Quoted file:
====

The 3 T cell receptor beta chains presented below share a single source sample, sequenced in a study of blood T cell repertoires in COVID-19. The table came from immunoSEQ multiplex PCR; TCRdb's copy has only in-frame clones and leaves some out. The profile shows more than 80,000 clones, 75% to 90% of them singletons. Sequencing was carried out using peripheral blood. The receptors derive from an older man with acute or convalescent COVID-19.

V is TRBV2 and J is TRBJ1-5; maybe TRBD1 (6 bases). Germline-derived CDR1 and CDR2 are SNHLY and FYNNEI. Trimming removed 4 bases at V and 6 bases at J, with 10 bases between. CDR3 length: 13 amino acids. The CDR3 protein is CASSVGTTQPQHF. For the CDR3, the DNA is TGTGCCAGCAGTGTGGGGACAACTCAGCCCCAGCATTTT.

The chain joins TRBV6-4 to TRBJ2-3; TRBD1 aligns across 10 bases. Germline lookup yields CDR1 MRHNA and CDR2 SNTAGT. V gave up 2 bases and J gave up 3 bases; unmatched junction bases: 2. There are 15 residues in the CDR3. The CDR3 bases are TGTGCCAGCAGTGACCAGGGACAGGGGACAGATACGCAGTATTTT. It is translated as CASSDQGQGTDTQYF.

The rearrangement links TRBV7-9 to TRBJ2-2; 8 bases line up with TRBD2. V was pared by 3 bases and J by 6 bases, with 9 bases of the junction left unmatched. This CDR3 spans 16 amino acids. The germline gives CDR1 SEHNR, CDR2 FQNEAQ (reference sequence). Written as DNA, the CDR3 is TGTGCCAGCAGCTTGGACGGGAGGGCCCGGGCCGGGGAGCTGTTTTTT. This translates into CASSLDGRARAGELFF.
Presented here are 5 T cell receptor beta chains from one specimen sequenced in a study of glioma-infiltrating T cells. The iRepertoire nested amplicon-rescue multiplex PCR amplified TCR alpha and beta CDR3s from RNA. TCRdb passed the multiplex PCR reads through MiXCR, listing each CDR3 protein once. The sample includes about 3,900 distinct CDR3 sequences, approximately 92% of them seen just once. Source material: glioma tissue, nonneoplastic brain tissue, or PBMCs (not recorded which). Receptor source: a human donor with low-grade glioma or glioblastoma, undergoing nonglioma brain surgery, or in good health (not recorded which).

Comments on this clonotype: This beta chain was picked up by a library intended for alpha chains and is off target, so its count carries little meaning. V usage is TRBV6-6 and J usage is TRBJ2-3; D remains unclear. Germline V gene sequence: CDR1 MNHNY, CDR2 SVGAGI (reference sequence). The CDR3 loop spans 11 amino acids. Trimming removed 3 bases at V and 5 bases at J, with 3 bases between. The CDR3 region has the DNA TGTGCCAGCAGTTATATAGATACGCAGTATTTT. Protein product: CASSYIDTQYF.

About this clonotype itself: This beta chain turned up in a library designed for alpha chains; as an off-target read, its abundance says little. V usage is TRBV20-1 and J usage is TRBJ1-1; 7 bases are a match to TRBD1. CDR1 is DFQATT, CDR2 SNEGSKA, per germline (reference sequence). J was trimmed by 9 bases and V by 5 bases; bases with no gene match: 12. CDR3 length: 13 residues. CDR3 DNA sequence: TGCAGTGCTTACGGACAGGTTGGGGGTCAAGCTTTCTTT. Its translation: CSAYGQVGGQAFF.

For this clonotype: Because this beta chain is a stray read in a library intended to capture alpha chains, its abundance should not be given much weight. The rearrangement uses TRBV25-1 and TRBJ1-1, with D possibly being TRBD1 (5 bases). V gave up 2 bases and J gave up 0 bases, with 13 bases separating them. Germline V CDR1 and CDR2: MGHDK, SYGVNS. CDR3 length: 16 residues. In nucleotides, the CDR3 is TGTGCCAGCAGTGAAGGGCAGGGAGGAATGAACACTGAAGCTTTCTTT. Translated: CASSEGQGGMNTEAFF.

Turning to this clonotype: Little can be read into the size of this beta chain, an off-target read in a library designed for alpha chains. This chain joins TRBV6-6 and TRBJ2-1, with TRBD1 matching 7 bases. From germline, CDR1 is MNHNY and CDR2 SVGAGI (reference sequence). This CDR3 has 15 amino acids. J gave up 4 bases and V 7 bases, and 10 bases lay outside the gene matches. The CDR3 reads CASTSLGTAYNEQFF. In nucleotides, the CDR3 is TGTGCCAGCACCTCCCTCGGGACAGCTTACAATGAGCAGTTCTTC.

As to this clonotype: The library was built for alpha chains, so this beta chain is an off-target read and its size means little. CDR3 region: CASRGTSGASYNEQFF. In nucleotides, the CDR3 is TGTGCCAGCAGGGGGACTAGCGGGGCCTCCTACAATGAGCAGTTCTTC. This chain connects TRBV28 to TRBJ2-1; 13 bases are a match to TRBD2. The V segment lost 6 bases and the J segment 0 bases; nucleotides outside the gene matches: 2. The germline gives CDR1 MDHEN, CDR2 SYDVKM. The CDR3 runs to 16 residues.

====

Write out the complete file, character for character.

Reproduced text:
The 3 T cell receptor beta chains presented below share a single source sample, sequenced in a study of blood T cell repertoires in COVID-19. The table came from immunoSEQ multiplex PCR; TCRdb's copy has only in-frame clones and leaves some out. The profile shows more than 80,000 clones, 75% to 90% of them singletons. Sequencing was carried out using peripheral blood. The receptors derive from an older man with acute or convalescent COVID-19.

V is TRBV2 and J is TRBJ1-5; maybe TRBD1 (6 bases). Germline-derived CDR1 and CDR2 are SNHLY and FYNNEI. Trimming removed 4 bases at V and 6 bases at J, with 10 bases between. CDR3 length: 13 amino acids. The CDR3 protein is CASSVGTTQPQHF. For the CDR3, the DNA is TGTGCCAGCAGTGTGGGGACAACTCAGCCCCAGCATTTT.

The chain joins TRBV6-4 to TRBJ2-3; TRBD1 aligns across 10 bases. Germline lookup yields CDR1 MRHNA and CDR2 SNTAGT. V gave up 2 bases and J gave up 3 bases; unmatched junction bases: 2. There are 15 residues in the CDR3. The CDR3 bases are TGTGCCAGCAGTGACCAGGGACAGGGGACAGATACGCAGTATTTT. It is translated as CASSDQGQGTDTQYF.

The rearrangement links TRBV7-9 to TRBJ2-2; 8 bases line up with TRBD2. V was pared by 3 bases and J by 6 bases, with 9 bases of the junction left unmatched. This CDR3 spans 16 amino acids. The germline gives CDR1 SEHNR, CDR2 FQNEAQ (reference sequence). Written as DNA, the CDR3 is TGTGCCAGCAGCTTGGACGGGAGGGCCCGGGCCGGGGAGCTGTTTTTT. This translates into CASSLDGRARAGELFF.
Presented here are 5 T cell receptor beta chains from one specimen sequenced in a study of glioma-infiltrating T cells. The iRepertoire nested amplicon-rescue multiplex PCR amplified TCR alpha and beta CDR3s from RNA. TCRdb passed the multiplex PCR reads through MiXCR, listing each CDR3 protein once. The sample includes about 3,900 distinct CDR3 sequences, approximately 92% of them seen just once. Source material: glioma tissue, nonneoplastic brain tissue, or PBMCs (not recorded which). Receptor source: a human donor with low-grade glioma or glioblastoma, undergoing nonglioma brain surgery, or in good health (not recorded which).

Comments on this clonotype: This beta chain was picked up by a library intended for alpha chains and is off target, so its count carries little meaning. V usage is TRBV6-6 and J usage is TRBJ2-3; D remains unclear. Germline V gene sequence: CDR1 MNHNY, CDR2 SVGAGI (reference sequence). The CDR3 loop spans 11 amino acids. Trimming removed 3 bases at V and 5 bases at J, with 3 bases between. The CDR3 region has the DNA TGTGCCAGCAGTTATATAGATACGCAGTATTTT. Protein product: CASSYIDTQYF.

About this clonotype itself: This beta chain turned up in a library designed for alpha chains; as an off-target read, its abundance says little. V usage is TRBV20-1 and J usage is TRBJ1-1; 7 bases are a match to TRBD1. CDR1 is DFQATT, CDR2 SNEGSKA, per germline (reference sequence). J was trimmed by 9 bases and V by 5 bases; bases with no gene match: 12. CDR3 length: 13 residues. CDR3 DNA sequence: TGCAGTGCTTACGGACAGGTTGGGGGTCAAGCTTTCTTT. Its translation: CSAYGQVGGQAFF.

For this clonotype: Because this beta chain is a stray read in a library intended to capture alpha chains, its abundance should not be given much weight. The rearrangement uses TRBV25-1 and TRBJ1-1, with D possibly being TRBD1 (5 bases). V gave up 2 bases and J gave up 0 bases, with 13 bases separating them. Germline V CDR1 and CDR2: MGHDK, SYGVNS. CDR3 length: 16 residues. In nucleotides, the CDR3 is TGTGCCAGCAGTGAAGGGCAGGGAGGAATGAACACTGAAGCTTTCTTT. Translated: CASSEGQGGMNTEAFF.

Turning to this clonotype: Little can be read into the size of this beta chain, an off-target read in a library designed for alpha chains. This chain joins TRBV6-6 and TRBJ2-1, with TRBD1 matching 7 bases. From germline, CDR1 is MNHNY and CDR2 SVGAGI (reference sequence). This CDR3 has 15 amino acids. J gave up 4 bases and V 7 bases, and 10 bases lay outside the gene matches. The CDR3 reads CASTSLGTAYNEQFF. In nucleotides, the CDR3 is TGTGCCAGCACCTCCCTCGGGACAGCTTACAATGAGCAGTTCTTC.

As to this clonotype: The library was built for alpha chains, so this beta chain is an off-target read and its size means little. CDR3 region: CASRGTSGASYNEQFF. In nucleotides, the CDR3 is TGTGCCAGCAGGGGGACTAGCGGGGCCTCCTACAATGAGCAGTTCTTC. This chain connects TRBV28 to TRBJ2-1; 13 bases are a match to TRBD2. The V segment lost 6 bases and the J segment 0 bases; nucleotides outside the gene matches: 2. The germline gives CDR1 MDHEN, CDR2 SYDVKM. The CDR3 runs to 16 residues.